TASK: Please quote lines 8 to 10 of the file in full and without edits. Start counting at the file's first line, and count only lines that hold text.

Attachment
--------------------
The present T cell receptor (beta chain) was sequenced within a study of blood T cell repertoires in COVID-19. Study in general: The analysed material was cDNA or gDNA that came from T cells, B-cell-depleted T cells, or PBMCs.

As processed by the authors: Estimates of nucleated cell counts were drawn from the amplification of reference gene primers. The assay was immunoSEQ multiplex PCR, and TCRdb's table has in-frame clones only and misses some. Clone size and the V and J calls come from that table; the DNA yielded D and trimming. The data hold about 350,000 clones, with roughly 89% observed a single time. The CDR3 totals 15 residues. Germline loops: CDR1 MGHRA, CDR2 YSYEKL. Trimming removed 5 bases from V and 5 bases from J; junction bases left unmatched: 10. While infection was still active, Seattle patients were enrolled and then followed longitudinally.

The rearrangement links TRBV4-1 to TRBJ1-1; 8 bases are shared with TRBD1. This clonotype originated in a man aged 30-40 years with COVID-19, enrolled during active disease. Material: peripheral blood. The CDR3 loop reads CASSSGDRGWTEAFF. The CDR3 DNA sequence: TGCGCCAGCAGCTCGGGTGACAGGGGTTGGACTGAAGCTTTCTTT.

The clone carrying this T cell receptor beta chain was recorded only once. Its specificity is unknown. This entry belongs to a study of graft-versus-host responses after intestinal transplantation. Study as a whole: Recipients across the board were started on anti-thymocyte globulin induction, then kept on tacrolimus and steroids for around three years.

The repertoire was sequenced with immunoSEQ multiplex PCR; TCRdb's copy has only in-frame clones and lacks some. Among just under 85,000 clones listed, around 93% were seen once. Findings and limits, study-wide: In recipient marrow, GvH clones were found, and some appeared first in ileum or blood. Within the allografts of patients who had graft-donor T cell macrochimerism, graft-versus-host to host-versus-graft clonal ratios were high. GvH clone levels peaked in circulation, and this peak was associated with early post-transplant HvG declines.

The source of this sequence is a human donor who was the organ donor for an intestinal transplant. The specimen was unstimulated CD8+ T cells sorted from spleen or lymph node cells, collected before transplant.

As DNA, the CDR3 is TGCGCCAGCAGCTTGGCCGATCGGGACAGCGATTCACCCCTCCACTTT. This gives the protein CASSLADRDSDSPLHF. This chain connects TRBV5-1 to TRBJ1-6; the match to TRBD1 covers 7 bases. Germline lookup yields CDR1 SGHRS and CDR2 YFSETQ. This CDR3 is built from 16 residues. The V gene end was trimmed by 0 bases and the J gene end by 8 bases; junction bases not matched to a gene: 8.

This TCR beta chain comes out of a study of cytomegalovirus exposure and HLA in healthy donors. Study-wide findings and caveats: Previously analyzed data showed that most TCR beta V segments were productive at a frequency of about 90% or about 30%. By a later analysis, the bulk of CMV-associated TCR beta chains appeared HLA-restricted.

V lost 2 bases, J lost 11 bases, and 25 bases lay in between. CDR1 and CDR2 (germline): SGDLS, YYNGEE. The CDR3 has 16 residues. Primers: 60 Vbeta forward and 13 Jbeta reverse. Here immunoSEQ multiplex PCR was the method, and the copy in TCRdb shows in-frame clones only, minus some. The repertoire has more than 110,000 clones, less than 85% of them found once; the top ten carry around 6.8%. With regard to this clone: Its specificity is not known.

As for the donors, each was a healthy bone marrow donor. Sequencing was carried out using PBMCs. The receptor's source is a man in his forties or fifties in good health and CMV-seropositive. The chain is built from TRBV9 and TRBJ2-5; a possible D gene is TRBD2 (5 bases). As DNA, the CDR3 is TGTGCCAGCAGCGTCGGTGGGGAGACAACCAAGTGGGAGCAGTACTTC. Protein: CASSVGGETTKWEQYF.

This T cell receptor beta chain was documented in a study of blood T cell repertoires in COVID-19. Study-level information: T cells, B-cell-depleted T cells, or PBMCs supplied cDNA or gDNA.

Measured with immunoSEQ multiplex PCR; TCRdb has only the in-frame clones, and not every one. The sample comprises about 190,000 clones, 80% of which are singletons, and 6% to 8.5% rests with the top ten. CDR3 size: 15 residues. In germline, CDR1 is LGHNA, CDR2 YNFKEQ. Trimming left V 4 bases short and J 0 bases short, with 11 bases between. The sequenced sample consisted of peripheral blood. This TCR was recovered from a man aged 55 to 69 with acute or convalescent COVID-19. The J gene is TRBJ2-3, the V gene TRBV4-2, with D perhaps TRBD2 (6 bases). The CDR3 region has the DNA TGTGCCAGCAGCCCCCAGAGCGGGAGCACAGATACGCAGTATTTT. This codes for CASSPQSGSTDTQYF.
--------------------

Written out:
This TCR beta chain comes out of a study of cytomegalovirus exposure and HLA in healthy donors. Study-wide findings and caveats: Previously analyzed data showed that most TCR beta V segments were productive at a frequency of about 90% or about 30%. By a later analysis, the bulk of CMV-associated TCR beta chains appeared HLA-restricted.

V lost 2 bases, J lost 11 bases, and 25 bases lay in between. CDR1 and CDR2 (germline): SGDLS, YYNGEE. The CDR3 has 16 residues. Primers: 60 Vbeta forward and 13 Jbeta reverse. Here immunoSEQ multiplex PCR was the method, and the copy in TCRdb shows in-frame clones only, minus some. The repertoire has more than 110,000 clones, less than 85% of them found once; the top ten carry around 6.8%. With regard to this clone: Its specificity is not known.

As for the donors, each was a healthy bone marrow donor. Sequencing was carried out using PBMCs. The receptor's source is a man in his forties or fifties in good health and CMV-seropositive. The chain is built from TRBV9 and TRBJ2-5; a possible D gene is TRBD2 (5 bases). As DNA, the CDR3 is TGTGCCAGCAGCGTCGGTGGGGAGACAACCAAGTGGGAGCAGTACTTC. Protein: CASSVGGETTKWEQYF.